MF: My memory of that period, the 2012 and 13 period, is that a number of people all over the country were interviewed by the Gardaí. And obviously somewhere along the line my name was given, along with Dessie Ellis and others, was given to Mr. Stack and that name in turn was passed onto Gerry Adams. And it’s only when John Flanagan in 2000 – I think it was in February of this year – said that Gerry Adams had been given names and he hadn’t pass them onto the Gardaí – given names of suspects. But he was not given names of suspects he was given my name and Dessie Ellis’ name and all he done was oblige by saying: Okay, if you think they’re suspects – if you think I am reneging on my responsibility – he passed those on. And that’s what happened.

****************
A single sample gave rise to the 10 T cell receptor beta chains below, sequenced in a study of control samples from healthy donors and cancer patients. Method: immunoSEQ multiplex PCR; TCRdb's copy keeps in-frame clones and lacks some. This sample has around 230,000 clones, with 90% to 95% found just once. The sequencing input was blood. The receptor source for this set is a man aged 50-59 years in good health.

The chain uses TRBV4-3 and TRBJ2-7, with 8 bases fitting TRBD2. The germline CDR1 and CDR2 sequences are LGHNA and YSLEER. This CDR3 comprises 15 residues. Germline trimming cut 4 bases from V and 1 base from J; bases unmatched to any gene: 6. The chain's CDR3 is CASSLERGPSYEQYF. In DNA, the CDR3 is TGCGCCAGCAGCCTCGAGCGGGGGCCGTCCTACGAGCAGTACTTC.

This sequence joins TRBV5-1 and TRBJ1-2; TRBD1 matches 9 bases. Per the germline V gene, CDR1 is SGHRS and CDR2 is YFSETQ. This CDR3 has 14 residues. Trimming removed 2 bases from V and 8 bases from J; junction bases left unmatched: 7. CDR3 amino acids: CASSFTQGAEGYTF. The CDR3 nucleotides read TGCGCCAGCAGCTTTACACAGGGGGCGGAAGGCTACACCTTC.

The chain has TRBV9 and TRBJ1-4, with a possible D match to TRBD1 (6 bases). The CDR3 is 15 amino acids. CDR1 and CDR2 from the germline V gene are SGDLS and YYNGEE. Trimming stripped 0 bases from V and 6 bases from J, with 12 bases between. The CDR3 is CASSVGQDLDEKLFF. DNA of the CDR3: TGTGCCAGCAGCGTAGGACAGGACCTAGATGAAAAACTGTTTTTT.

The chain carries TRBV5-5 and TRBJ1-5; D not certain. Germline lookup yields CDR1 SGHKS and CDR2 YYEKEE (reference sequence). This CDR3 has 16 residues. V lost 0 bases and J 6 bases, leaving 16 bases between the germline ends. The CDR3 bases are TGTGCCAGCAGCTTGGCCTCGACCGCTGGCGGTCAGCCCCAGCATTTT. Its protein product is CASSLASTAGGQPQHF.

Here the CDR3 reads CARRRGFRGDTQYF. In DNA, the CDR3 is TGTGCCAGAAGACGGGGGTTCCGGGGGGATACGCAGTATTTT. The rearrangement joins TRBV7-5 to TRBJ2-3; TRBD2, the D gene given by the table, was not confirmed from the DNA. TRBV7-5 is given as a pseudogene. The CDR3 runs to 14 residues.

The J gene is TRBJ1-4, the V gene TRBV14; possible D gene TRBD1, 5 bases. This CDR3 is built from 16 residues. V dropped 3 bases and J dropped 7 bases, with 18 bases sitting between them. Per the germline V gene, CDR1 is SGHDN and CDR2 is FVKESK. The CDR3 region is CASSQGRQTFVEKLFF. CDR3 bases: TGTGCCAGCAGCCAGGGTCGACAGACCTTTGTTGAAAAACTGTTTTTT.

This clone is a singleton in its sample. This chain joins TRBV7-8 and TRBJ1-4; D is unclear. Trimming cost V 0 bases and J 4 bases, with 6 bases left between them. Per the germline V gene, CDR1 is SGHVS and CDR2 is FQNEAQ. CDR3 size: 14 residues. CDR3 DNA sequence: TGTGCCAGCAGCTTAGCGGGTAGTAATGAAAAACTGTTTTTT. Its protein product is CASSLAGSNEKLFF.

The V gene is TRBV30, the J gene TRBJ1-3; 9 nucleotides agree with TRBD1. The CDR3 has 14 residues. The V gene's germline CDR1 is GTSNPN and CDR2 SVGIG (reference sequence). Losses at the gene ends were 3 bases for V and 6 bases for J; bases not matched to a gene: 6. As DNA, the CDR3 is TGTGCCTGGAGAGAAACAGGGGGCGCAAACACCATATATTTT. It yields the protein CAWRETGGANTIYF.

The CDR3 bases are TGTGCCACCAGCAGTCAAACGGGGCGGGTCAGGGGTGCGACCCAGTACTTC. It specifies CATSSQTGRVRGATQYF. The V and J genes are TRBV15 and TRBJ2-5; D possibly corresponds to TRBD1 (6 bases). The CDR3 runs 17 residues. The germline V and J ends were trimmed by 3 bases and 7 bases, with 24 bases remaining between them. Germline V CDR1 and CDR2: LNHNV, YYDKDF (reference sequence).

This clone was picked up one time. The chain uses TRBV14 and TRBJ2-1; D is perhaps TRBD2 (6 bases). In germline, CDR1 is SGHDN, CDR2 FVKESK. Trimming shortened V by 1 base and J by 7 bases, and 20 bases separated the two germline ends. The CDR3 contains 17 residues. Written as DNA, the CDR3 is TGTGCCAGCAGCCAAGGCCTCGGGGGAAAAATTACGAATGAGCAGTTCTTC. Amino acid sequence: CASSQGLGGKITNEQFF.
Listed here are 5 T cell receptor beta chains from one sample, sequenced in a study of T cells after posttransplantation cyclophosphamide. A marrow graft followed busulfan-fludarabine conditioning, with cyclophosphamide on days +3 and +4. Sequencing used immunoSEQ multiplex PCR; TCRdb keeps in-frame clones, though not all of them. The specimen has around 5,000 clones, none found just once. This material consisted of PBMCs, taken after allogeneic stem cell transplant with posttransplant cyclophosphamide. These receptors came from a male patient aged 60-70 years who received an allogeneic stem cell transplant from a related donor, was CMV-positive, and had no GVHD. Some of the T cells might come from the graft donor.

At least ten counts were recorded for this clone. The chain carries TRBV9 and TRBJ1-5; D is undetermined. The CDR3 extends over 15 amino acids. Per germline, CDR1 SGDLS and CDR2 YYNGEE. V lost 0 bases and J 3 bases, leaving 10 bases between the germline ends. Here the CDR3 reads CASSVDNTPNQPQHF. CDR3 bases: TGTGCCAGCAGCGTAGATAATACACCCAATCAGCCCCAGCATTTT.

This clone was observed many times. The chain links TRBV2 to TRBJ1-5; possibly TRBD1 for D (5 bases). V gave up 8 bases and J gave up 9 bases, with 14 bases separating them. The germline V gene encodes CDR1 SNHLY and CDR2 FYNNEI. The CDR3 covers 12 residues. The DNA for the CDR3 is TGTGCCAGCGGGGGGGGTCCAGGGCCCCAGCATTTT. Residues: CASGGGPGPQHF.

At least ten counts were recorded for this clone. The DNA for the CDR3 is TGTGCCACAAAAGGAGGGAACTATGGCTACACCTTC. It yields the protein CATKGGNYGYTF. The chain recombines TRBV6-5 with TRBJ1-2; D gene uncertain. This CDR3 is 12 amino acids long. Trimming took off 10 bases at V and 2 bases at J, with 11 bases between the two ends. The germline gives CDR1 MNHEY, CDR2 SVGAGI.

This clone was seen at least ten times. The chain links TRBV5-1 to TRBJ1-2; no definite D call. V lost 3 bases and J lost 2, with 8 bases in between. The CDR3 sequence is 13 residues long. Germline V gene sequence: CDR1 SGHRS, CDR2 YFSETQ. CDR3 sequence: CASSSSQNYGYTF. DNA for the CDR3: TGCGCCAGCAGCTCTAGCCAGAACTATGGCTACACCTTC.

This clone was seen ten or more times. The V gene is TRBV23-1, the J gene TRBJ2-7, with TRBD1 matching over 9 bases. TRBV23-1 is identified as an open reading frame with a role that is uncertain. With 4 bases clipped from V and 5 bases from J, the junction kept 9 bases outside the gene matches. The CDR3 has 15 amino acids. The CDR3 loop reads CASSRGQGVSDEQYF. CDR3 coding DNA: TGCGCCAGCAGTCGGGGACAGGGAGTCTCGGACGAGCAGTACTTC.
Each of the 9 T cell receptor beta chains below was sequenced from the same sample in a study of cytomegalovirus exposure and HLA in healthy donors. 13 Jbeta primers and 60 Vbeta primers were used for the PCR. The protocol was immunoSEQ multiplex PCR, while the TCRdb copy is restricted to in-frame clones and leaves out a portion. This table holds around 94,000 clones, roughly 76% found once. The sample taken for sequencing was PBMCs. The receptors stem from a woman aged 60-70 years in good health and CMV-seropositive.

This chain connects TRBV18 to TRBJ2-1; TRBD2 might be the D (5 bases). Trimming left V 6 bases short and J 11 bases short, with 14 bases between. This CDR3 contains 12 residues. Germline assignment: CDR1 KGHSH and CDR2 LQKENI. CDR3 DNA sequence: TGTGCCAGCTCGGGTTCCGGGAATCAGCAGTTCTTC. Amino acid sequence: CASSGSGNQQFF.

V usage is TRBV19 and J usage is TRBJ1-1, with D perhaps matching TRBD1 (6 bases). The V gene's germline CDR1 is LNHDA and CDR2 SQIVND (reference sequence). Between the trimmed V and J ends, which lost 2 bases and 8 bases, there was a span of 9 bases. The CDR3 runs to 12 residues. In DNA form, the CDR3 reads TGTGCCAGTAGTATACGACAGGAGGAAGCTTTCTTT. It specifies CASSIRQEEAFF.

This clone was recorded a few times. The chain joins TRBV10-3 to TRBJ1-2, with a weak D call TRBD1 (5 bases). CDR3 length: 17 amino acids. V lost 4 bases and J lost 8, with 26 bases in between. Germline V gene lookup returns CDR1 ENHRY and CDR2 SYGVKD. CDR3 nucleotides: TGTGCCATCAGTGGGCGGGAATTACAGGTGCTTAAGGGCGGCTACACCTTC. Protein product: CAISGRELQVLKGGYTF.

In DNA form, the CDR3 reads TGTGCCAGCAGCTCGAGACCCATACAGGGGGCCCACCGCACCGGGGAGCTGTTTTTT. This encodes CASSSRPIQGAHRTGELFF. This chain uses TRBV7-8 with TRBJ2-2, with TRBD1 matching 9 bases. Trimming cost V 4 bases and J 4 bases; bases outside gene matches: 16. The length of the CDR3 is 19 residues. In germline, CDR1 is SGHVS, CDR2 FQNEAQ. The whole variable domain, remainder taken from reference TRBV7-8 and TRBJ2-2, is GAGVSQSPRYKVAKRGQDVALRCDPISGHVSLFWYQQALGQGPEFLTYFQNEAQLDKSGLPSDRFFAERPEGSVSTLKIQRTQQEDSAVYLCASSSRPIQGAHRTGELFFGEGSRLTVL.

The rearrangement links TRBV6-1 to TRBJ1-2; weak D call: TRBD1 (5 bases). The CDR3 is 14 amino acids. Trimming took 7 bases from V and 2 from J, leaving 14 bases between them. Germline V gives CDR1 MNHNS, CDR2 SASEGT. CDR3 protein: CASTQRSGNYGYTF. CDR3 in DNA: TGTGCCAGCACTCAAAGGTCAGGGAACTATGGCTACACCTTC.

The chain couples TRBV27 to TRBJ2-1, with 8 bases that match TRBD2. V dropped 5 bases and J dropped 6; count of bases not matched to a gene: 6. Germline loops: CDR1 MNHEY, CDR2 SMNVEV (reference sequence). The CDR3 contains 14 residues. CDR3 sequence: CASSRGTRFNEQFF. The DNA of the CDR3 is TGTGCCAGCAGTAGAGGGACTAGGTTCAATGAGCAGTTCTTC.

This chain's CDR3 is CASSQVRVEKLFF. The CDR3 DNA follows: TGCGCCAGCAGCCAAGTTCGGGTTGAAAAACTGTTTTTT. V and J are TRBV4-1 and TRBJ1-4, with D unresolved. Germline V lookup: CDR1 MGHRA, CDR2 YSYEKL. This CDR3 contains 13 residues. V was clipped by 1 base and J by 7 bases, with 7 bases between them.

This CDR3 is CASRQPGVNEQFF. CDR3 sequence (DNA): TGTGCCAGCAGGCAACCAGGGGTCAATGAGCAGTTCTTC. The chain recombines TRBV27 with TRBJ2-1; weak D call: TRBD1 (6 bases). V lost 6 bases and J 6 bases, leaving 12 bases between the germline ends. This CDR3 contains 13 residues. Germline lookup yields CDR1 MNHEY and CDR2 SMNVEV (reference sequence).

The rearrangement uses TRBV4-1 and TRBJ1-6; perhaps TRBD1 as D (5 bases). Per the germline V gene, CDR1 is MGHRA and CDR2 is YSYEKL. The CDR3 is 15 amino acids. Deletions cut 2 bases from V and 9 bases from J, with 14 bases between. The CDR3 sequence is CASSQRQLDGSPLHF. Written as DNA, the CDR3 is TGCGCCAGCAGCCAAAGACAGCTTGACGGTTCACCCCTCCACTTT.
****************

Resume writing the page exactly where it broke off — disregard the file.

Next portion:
MF: But it’s a – I think Alan Farrell let himself down as a solicitor yesterday. I think the very fact you know that it was already out there in the public domain. He was using the house of the Oireachtas for his own publicity, really. And this whole debacle is, you know my name has been – I had absolutely nothing, and know nothing about, who was responsible for killing Brian Stack. I didn’t even know the IRA had anything to do with the killing of Brian Stack until such time as it became public in the last two years.